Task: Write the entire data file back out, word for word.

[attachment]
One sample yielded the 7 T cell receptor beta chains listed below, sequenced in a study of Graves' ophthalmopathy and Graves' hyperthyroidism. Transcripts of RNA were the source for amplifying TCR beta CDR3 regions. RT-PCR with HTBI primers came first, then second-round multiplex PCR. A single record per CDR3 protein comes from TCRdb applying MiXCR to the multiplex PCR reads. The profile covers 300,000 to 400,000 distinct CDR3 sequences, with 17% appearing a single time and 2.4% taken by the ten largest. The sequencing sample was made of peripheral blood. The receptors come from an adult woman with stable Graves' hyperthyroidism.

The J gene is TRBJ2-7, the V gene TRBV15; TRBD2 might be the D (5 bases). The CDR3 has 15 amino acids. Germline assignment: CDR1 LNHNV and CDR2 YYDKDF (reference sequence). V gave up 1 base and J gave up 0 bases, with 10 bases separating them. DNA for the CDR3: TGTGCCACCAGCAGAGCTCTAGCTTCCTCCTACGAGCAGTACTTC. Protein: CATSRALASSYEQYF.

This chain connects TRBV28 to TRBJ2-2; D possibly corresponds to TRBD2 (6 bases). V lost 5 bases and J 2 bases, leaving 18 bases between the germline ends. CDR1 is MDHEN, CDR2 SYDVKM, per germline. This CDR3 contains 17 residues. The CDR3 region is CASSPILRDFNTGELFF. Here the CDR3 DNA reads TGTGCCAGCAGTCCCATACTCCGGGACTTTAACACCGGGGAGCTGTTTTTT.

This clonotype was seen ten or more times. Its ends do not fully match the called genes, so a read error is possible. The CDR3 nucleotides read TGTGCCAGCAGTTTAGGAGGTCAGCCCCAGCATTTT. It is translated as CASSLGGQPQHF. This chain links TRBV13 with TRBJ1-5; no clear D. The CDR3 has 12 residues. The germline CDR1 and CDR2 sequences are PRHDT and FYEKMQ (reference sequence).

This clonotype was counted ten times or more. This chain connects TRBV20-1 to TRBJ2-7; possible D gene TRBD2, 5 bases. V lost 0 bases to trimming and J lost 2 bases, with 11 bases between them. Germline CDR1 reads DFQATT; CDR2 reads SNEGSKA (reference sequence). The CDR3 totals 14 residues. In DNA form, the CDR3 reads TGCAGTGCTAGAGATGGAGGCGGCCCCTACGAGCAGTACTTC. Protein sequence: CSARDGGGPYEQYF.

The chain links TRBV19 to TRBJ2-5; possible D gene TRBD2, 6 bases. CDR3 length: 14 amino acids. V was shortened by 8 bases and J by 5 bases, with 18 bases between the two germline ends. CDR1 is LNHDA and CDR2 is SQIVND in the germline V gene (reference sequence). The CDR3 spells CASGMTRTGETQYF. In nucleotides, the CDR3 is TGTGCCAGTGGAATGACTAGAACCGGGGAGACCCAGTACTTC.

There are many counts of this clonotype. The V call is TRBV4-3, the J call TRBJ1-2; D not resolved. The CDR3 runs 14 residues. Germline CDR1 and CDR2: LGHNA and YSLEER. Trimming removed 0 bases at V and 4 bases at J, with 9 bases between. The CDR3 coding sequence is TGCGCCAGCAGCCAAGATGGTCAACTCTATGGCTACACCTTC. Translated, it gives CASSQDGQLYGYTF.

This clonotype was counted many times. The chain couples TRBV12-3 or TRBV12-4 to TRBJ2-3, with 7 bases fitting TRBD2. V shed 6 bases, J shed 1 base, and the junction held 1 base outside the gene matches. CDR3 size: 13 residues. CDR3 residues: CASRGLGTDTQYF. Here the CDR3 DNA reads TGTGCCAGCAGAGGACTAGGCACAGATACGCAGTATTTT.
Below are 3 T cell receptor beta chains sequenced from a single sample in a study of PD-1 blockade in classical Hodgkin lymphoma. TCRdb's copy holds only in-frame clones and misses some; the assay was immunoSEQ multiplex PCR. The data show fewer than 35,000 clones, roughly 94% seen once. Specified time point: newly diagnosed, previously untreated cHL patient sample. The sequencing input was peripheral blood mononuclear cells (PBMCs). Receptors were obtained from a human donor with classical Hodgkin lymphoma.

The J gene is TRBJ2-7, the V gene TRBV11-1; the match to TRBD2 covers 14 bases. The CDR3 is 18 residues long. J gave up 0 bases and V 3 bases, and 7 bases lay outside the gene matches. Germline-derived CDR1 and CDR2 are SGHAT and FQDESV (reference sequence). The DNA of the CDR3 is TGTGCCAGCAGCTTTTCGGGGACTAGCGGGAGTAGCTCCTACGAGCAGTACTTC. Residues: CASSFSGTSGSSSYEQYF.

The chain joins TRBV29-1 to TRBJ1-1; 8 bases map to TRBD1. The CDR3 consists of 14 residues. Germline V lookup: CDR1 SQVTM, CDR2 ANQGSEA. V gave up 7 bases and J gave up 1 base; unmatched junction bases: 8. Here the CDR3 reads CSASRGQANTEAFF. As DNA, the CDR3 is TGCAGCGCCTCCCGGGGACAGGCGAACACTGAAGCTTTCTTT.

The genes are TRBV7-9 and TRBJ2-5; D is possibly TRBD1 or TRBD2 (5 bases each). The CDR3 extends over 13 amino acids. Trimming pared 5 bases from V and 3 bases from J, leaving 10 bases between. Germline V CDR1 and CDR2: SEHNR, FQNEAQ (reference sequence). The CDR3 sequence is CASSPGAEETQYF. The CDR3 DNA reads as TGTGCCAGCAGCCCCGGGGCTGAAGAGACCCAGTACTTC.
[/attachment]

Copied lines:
One sample yielded the 7 T cell receptor beta chains listed below, sequenced in a study of Graves' ophthalmopathy and Graves' hyperthyroidism. Transcripts of RNA were the source for amplifying TCR beta CDR3 regions. RT-PCR with HTBI primers came first, then second-round multiplex PCR. A single record per CDR3 protein comes from TCRdb applying MiXCR to the multiplex PCR reads. The profile covers 300,000 to 400,000 distinct CDR3 sequences, with 17% appearing a single time and 2.4% taken by the ten largest. The sequencing sample was made of peripheral blood. The receptors come from an adult woman with stable Graves' hyperthyroidism.

The J gene is TRBJ2-7, the V gene TRBV15; TRBD2 might be the D (5 bases). The CDR3 has 15 amino acids. Germline assignment: CDR1 LNHNV and CDR2 YYDKDF (reference sequence). V gave up 1 base and J gave up 0 bases, with 10 bases separating them. DNA for the CDR3: TGTGCCACCAGCAGAGCTCTAGCTTCCTCCTACGAGCAGTACTTC. Protein: CATSRALASSYEQYF.

This chain connects TRBV28 to TRBJ2-2; D possibly corresponds to TRBD2 (6 bases). V lost 5 bases and J 2 bases, leaving 18 bases between the germline ends. CDR1 is MDHEN, CDR2 SYDVKM, per germline. This CDR3 contains 17 residues. The CDR3 region is CASSPILRDFNTGELFF. Here the CDR3 DNA reads TGTGCCAGCAGTCCCATACTCCGGGACTTTAACACCGGGGAGCTGTTTTTT.

This clonotype was seen ten or more times. Its ends do not fully match the called genes, so a read error is possible. The CDR3 nucleotides read TGTGCCAGCAGTTTAGGAGGTCAGCCCCAGCATTTT. It is translated as CASSLGGQPQHF. This chain links TRBV13 with TRBJ1-5; no clear D. The CDR3 has 12 residues. The germline CDR1 and CDR2 sequences are PRHDT and FYEKMQ (reference sequence).

This clonotype was counted ten times or more. This chain connects TRBV20-1 to TRBJ2-7; possible D gene TRBD2, 5 bases. V lost 0 bases to trimming and J lost 2 bases, with 11 bases between them. Germline CDR1 reads DFQATT; CDR2 reads SNEGSKA (reference sequence). The CDR3 totals 14 residues. In DNA form, the CDR3 reads TGCAGTGCTAGAGATGGAGGCGGCCCCTACGAGCAGTACTTC. Protein sequence: CSARDGGGPYEQYF.

The chain links TRBV19 to TRBJ2-5; possible D gene TRBD2, 6 bases. CDR3 length: 14 amino acids. V was shortened by 8 bases and J by 5 bases, with 18 bases between the two germline ends. CDR1 is LNHDA and CDR2 is SQIVND in the germline V gene (reference sequence). The CDR3 spells CASGMTRTGETQYF. In nucleotides, the CDR3 is TGTGCCAGTGGAATGACTAGAACCGGGGAGACCCAGTACTTC.

There are many counts of this clonotype. The V call is TRBV4-3, the J call TRBJ1-2; D not resolved. The CDR3 runs 14 residues. Germline CDR1 and CDR2: LGHNA and YSLEER. Trimming removed 0 bases at V and 4 bases at J, with 9 bases between. The CDR3 coding sequence is TGCGCCAGCAGCCAAGATGGTCAACTCTATGGCTACACCTTC. Translated, it gives CASSQDGQLYGYTF.

This clonotype was counted many times. The chain couples TRBV12-3 or TRBV12-4 to TRBJ2-3, with 7 bases fitting TRBD2. V shed 6 bases, J shed 1 base, and the junction held 1 base outside the gene matches. CDR3 size: 13 residues. CDR3 residues: CASRGLGTDTQYF. Here the CDR3 DNA reads TGTGCCAGCAGAGGACTAGGCACAGATACGCAGTATTTT.
Below are 3 T cell receptor beta chains sequenced from a single sample in a study of PD-1 blockade in classical Hodgkin lymphoma. TCRdb's copy holds only in-frame clones and misses some; the assay was immunoSEQ multiplex PCR. The data show fewer than 35,000 clones, roughly 94% seen once. Specified time point: newly diagnosed, previously untreated cHL patient sample. The sequencing input was peripheral blood mononuclear cells (PBMCs). Receptors were obtained from a human donor with classical Hodgkin lymphoma.

The J gene is TRBJ2-7, the V gene TRBV11-1; the match to TRBD2 covers 14 bases. The CDR3 is 18 residues long. J gave up 0 bases and V 3 bases, and 7 bases lay outside the gene matches. Germline-derived CDR1 and CDR2 are SGHAT and FQDESV (reference sequence). The DNA of the CDR3 is TGTGCCAGCAGCTTTTCGGGGACTAGCGGGAGTAGCTCCTACGAGCAGTACTTC. Residues: CASSFSGTSGSSSYEQYF.

The chain joins TRBV29-1 to TRBJ1-1; 8 bases map to TRBD1. The CDR3 consists of 14 residues. Germline V lookup: CDR1 SQVTM, CDR2 ANQGSEA. V gave up 7 bases and J gave up 1 base; unmatched junction bases: 8. Here the CDR3 reads CSASRGQANTEAFF. As DNA, the CDR3 is TGCAGCGCCTCCCGGGGACAGGCGAACACTGAAGCTTTCTTT.

The genes are TRBV7-9 and TRBJ2-5; D is possibly TRBD1 or TRBD2 (5 bases each). The CDR3 extends over 13 amino acids. Trimming pared 5 bases from V and 3 bases from J, leaving 10 bases between. Germline V CDR1 and CDR2: SEHNR, FQNEAQ (reference sequence). The CDR3 sequence is CASSPGAEETQYF. The CDR3 DNA reads as TGTGCCAGCAGCCCCGGGGCTGAAGAGACCCAGTACTTC.